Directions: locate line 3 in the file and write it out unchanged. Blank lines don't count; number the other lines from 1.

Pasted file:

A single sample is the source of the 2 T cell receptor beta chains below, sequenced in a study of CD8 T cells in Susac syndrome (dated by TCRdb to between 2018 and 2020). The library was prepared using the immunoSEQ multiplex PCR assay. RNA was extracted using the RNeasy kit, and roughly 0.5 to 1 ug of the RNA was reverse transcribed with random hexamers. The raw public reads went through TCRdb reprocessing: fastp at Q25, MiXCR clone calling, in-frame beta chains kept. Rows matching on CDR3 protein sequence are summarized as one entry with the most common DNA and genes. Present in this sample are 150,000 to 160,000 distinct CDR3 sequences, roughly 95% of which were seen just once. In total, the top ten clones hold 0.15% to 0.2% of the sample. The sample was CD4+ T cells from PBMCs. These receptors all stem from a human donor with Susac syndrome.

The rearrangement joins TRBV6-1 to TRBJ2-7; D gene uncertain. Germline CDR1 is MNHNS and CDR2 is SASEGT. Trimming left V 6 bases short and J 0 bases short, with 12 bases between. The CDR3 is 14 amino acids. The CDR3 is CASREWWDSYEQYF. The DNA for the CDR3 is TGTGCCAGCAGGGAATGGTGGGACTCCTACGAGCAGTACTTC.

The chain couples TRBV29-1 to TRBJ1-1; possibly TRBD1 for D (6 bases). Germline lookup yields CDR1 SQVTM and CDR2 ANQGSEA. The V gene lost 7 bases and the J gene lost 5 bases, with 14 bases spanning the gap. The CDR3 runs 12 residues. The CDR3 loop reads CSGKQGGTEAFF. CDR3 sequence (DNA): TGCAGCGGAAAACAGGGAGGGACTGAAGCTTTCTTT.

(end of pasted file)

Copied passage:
The chain couples TRBV29-1 to TRBJ1-1; possibly TRBD1 for D (6 bases). Germline lookup yields CDR1 SQVTM and CDR2 ANQGSEA. The V gene lost 7 bases and the J gene lost 5 bases, with 14 bases spanning the gap. The CDR3 runs 12 residues. The CDR3 loop reads CSGKQGGTEAFF. CDR3 sequence (DNA): TGCAGCGGAAAACAGGGAGGGACTGAAGCTTTCTTT.